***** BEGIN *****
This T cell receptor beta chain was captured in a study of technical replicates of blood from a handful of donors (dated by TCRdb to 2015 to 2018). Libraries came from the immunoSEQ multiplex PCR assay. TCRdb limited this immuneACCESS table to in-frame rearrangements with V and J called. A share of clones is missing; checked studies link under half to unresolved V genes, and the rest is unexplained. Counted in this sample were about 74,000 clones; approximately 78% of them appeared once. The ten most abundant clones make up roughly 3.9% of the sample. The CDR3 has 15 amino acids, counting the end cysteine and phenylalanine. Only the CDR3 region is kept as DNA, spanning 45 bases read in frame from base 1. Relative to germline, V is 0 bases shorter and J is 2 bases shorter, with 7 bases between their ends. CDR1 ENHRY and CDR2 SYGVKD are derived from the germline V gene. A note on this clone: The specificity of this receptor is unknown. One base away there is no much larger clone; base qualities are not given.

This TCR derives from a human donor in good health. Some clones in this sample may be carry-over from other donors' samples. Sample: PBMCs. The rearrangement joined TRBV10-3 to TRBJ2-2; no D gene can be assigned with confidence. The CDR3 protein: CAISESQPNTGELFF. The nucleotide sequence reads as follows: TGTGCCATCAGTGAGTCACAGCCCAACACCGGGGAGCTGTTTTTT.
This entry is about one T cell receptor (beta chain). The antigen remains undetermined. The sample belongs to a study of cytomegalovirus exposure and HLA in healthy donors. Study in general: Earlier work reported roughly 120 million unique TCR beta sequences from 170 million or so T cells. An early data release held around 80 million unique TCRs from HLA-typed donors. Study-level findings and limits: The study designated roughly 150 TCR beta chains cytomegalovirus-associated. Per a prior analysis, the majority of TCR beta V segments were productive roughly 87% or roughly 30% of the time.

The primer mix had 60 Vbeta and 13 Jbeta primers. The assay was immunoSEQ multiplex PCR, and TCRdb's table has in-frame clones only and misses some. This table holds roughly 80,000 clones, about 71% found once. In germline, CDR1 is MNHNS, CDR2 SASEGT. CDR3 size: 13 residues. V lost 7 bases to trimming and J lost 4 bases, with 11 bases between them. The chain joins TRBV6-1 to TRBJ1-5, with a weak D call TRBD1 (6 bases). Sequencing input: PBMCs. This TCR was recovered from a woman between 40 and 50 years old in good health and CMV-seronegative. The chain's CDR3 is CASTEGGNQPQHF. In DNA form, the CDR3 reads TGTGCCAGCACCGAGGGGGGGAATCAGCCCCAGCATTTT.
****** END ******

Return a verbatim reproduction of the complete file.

This T cell receptor beta chain was captured in a study of technical replicates of blood from a handful of donors (dated by TCRdb to 2015 to 2018). Libraries came from the immunoSEQ multiplex PCR assay. TCRdb limited this immuneACCESS table to in-frame rearrangements with V and J called. A share of clones is missing; checked studies link under half to unresolved V genes, and the rest is unexplained. Counted in this sample were about 74,000 clones; approximately 78% of them appeared once. The ten most abundant clones make up roughly 3.9% of the sample. The CDR3 has 15 amino acids, counting the end cysteine and phenylalanine. Only the CDR3 region is kept as DNA, spanning 45 bases read in frame from base 1. Relative to germline, V is 0 bases shorter and J is 2 bases shorter, with 7 bases between their ends. CDR1 ENHRY and CDR2 SYGVKD are derived from the germline V gene. A note on this clone: The specificity of this receptor is unknown. One base away there is no much larger clone; base qualities are not given.

This TCR derives from a human donor in good health. Some clones in this sample may be carry-over from other donors' samples. Sample: PBMCs. The rearrangement joined TRBV10-3 to TRBJ2-2; no D gene can be assigned with confidence. The CDR3 protein: CAISESQPNTGELFF. The nucleotide sequence reads as follows: TGTGCCATCAGTGAGTCACAGCCCAACACCGGGGAGCTGTTTTTT.
This entry is about one T cell receptor (beta chain). The antigen remains undetermined. The sample belongs to a study of cytomegalovirus exposure and HLA in healthy donors. Study in general: Earlier work reported roughly 120 million unique TCR beta sequences from 170 million or so T cells. An early data release held around 80 million unique TCRs from HLA-typed donors. Study-level findings and limits: The study designated roughly 150 TCR beta chains cytomegalovirus-associated. Per a prior analysis, the majority of TCR beta V segments were productive roughly 87% or roughly 30% of the time.

The primer mix had 60 Vbeta and 13 Jbeta primers. The assay was immunoSEQ multiplex PCR, and TCRdb's table has in-frame clones only and misses some. This table holds roughly 80,000 clones, about 71% found once. In germline, CDR1 is MNHNS, CDR2 SASEGT. CDR3 size: 13 residues. V lost 7 bases to trimming and J lost 4 bases, with 11 bases between them. The chain joins TRBV6-1 to TRBJ1-5, with a weak D call TRBD1 (6 bases). Sequencing input: PBMCs. This TCR was recovered from a woman between 40 and 50 years old in good health and CMV-seronegative. The chain's CDR3 is CASTEGGNQPQHF. In DNA form, the CDR3 reads TGTGCCAGCACCGAGGGGGGGAATCAGCCCCAGCATTTT.